Being drunk in public is not only unseemly it has the potential for harm. How many videos have been show where people who have a bit too much had gone on a rampage, destroying property and assaulting strangers for no good reason?

However, the federal government has no jurisdiction over public intoxication (also known as drunk and disorderly) because Article One of the Constitution does not specifically grants Congress the power to legislate against public intoxication, including drunk driving. However, under the Tenth Amendment, state and local government can and do pass laws designed to protect the public, and that includes acts involving intoxication. As a result, state regulations on public intoxication vary widely from state to state.

In Iowa, for example, Cedar Rapids criminal defense lawyers will be familiar with the Iowa Ann. Code § 123.46 that criminalizes being intoxicated or appear intoxicated in public. A person can be arrested for being drunk in public and causing trouble if he or she refuses to accept help, and will be charged with a misdemeanor. If summarily convicted, it could result in 30 days in jail and a $1,000 fine. However, if an intoxicated person commits other offense, or is a habitual offender, this is considered Aggravated Public Intoxication and may carry up to two years in prison.

Public Intoxication in Texas, on the other hand, is a Class C misdemeanor (fine not more than $500) unless the offender is a minor and/or a repeat offender, as specified under the Texas Penal Code § 49.01. Unlike Iowa, Texas law does not require an individual to have a blood alcohol level above the legal limit for a public intoxication charge, which some claim is used by law enforcement as a means of harassment. According to the website of criminal defense lawyer Ian Inglis, even a minor charge such as public intoxication can lead to a lot of trouble for the defendant.

If you have been arrested for public intoxication, you should make the effort to get adequate representation. Consult with a competent criminal defense lawyer in your area to avoid the consequences of a conviction.

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The Purpose of Probate

Probate is not something that most people fully understand, but its purpose is simple enough: it is to ensure that the transfer of asset ownership is conducted in a legal manner. This includes real property, stocks, cash, and bank accounts among others that are in the name of the decedent. It is supervised by the court, and scrutinizes a will for illegal or irregular conditions or circumstances that may serve to invalidate the testamentary document.

In the absence of a will, probate court will nominate persons who may petition to be administrator of the estate in order of priority, who may then start the probate process unless the petition is challenged. The petition for probate can be challenged by any interested parties; if there are no disputes files, the petitioner is then named administrator of the estate. The court will then entertain claims to the estate and make a distribution based on applicable intestate succession laws.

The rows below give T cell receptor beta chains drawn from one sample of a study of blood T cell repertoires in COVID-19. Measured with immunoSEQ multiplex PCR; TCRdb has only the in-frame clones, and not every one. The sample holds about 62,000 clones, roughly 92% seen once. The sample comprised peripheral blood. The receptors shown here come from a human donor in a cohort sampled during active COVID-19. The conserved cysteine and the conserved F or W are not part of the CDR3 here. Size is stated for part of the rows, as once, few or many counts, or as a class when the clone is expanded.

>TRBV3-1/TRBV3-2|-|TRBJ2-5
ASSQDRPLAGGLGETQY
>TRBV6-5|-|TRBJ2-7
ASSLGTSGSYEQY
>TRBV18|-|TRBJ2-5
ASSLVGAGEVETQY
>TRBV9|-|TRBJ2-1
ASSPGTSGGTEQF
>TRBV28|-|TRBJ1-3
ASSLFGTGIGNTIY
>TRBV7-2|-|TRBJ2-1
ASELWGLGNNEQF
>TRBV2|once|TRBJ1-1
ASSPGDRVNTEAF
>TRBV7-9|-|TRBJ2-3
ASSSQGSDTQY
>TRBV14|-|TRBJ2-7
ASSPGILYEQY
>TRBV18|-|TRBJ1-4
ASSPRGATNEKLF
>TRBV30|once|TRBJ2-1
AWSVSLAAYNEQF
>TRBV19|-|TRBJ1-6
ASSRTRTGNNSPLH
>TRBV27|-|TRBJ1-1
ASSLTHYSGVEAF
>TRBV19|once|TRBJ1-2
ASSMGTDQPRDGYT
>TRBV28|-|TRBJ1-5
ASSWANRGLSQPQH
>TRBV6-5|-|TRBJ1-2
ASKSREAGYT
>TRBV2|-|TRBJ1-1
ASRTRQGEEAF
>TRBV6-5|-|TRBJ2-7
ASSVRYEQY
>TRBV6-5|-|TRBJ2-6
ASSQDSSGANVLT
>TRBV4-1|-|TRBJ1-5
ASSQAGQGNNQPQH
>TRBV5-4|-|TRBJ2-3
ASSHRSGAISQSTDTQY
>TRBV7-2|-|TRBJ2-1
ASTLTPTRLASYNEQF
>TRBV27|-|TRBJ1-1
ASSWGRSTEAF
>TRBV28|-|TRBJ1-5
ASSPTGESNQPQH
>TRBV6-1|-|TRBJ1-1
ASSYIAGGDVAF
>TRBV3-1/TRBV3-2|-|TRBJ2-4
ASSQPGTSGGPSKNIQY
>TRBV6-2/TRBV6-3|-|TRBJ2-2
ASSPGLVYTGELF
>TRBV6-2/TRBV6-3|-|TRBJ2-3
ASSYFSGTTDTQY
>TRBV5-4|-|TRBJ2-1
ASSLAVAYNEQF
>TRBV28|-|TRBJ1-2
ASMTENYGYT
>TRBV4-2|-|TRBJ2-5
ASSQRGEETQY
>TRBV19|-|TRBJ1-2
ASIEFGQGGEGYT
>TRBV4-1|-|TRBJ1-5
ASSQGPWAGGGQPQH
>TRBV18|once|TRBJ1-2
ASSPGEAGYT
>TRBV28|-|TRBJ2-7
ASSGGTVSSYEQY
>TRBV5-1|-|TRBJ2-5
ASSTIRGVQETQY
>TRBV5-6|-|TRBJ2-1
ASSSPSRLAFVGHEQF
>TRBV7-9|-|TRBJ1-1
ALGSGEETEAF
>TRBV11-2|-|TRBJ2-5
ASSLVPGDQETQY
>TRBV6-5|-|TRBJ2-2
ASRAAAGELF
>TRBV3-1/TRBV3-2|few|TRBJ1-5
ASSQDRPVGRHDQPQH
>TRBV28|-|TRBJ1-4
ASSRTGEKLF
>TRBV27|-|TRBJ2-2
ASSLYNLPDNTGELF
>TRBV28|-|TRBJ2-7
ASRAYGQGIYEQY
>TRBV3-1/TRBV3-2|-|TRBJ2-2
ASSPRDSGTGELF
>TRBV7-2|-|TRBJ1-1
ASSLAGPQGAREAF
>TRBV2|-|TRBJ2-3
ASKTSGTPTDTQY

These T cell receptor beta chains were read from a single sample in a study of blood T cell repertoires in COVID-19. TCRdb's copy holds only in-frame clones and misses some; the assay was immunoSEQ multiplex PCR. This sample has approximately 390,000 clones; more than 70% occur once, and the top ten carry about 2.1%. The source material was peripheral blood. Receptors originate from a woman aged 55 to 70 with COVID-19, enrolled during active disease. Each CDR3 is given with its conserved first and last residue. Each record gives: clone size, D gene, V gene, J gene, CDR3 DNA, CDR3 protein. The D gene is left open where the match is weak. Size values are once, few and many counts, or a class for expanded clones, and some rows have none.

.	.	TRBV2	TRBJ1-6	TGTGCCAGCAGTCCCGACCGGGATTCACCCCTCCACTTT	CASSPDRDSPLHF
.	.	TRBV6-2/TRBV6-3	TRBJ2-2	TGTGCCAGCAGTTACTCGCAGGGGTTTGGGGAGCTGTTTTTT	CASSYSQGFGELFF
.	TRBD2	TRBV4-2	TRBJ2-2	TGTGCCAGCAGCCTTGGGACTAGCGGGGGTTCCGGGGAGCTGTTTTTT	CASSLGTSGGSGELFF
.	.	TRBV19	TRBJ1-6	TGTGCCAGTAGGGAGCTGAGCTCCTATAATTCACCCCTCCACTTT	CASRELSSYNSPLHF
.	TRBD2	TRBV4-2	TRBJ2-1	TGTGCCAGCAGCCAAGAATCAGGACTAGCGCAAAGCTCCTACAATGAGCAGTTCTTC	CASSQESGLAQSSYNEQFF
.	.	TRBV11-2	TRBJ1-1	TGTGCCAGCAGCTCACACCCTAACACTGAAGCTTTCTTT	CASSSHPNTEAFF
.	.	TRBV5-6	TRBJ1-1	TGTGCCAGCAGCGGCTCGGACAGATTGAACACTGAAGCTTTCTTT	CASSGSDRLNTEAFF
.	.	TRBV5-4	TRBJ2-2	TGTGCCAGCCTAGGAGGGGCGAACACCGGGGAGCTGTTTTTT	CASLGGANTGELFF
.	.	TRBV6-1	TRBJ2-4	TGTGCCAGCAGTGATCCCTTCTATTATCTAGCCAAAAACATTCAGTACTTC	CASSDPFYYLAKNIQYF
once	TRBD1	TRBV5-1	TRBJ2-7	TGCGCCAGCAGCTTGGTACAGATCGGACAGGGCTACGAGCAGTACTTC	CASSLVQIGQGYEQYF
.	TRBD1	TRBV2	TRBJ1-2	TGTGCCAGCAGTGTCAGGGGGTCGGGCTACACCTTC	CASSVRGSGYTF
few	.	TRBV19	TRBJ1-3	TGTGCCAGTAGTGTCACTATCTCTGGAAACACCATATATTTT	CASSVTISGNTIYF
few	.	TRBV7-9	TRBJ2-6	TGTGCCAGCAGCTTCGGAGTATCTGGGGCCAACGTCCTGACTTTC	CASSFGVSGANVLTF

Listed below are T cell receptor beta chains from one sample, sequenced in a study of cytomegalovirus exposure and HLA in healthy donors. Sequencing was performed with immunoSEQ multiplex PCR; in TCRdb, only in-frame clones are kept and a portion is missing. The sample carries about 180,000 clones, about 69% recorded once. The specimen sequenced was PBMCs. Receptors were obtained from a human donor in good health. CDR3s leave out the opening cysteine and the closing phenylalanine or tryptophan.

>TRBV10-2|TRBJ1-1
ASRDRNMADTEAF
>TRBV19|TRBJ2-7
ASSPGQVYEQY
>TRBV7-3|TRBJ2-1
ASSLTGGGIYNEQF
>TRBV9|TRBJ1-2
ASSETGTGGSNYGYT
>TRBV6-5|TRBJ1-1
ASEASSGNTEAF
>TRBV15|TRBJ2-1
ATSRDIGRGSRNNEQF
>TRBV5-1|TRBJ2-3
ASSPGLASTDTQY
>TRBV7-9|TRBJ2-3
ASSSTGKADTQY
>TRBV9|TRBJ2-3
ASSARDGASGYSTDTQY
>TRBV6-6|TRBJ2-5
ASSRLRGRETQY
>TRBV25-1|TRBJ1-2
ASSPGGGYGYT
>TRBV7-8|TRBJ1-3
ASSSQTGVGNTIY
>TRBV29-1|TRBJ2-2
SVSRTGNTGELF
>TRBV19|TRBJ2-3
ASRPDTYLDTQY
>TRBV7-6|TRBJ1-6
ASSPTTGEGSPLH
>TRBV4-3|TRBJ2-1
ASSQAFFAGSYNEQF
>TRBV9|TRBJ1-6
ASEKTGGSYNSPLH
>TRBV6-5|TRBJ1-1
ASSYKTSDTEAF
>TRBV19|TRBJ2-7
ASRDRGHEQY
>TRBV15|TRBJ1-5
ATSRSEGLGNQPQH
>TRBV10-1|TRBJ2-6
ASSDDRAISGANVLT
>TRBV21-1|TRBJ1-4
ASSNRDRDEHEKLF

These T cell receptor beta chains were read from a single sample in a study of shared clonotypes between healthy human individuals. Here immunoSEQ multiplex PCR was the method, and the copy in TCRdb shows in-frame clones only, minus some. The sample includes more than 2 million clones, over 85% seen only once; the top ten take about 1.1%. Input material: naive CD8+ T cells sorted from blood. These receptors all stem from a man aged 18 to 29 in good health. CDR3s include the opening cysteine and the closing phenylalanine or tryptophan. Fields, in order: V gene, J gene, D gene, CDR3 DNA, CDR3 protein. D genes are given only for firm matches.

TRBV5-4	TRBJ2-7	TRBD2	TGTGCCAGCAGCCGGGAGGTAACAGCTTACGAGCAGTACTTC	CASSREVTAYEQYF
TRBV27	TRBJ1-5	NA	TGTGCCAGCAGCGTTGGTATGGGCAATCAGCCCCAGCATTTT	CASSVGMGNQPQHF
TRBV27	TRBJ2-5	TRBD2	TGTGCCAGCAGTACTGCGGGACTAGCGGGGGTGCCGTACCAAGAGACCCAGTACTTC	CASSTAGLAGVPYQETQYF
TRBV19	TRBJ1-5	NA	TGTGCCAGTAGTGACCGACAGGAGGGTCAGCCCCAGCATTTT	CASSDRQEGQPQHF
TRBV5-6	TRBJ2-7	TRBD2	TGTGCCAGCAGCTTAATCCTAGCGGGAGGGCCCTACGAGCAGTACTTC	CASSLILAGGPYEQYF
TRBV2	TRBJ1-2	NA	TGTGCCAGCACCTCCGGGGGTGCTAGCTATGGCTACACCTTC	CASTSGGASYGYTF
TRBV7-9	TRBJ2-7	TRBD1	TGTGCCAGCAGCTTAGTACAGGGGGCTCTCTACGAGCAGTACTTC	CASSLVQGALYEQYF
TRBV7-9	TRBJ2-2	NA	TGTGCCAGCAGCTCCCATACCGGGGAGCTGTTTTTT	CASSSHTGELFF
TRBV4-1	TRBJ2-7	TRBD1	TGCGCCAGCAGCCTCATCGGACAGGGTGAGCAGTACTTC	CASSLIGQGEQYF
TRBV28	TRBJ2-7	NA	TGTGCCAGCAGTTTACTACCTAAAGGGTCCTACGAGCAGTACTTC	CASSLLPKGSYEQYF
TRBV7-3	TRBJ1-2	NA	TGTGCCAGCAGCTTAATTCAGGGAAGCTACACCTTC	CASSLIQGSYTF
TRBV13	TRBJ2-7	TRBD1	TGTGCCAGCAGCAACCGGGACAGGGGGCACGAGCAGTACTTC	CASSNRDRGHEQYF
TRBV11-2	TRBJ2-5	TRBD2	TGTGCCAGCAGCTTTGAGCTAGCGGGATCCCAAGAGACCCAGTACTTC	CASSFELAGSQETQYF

A prolonged probate process is not always necessary upon an individual’s death. Estates with assets of $150,000 or less can avail of summary probate, sort of like a “quickie” probate that take considerably less time to execute. The cost of probate is usually dependent on the fair market value of the estate assets.

However, probate law is tricky at best, and when there are indications of fiduciary wrongdoing (i.e. executor mismanaged or embezzled assets) or there are disputes over the conditions of a will, it can get even trickier. It is fatally easy to be get less than the law provides if more aggressive claimants have retained experienced probate lawyers to represent them. It is important that when an estate in Los Angeles, for example, enters probate, an eligible heir should consult with an experienced Los Angeles probate lawyer as well.

If you are involved in the probate process, it is not advisable to wait until trouble starts to get legal advice. Consult with a probate lawyer in your area as soon as possible.

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Personal Injury or Workers’ Compensation?

Workers’ compensation insurance became mandatory for many businesses to provide protection to injured workers and to reduce the number of personal injury lawsuits that a worker may file against the employer for workplace injuries. A Champaign workers’ comp lawyer will know that a significant number of workers are injured in the workplace every year, so that works pretty well.

In general, an employee’s worker’s compensation insurance is their first and (usually) only financial recourse for workplace injuries. But like in anything that deals with the law, there are many exceptions to the rule.

Employees are consumers as well as, and according to the website of The Seegmiller Law Firm in Anaheim, they are protected by the same civil rights as anyone else in the US. For example, if the workplace injury is due to a defective product such as a malfunctioning air-conditioning unit, the employee can make a claim for workers’ compensation from your employer’s insurer and file a product liability lawsuit against the air-conditioning unit manufacturer.

On the other hand, if it can be proven that the employer acted deliberately to cause injury i.e. slammed a filing cabinet on the employee’s fingers in anger; a personal injury lawsuit can be filed against the employer. If the building administrator failed to properly maintain the common areas and the employee slipped and fell while doing work errands, filing a premises liability lawsuit may also be in order. As stated on the Hach & Rose, LLP website, when a third party is negligent, people get hurt, and they need to understand that they have a duty of care.

There are many situations when an employee may be able to get compensation for their workplace injuries from various sources. It all depends on the circumstances surrounding the injury. If you have been injured in the workplace, you may not be aware of your legal options for getting compensation. Consult with a workers’ comp lawyer and a personal injury lawyer in your area to understand the big picture.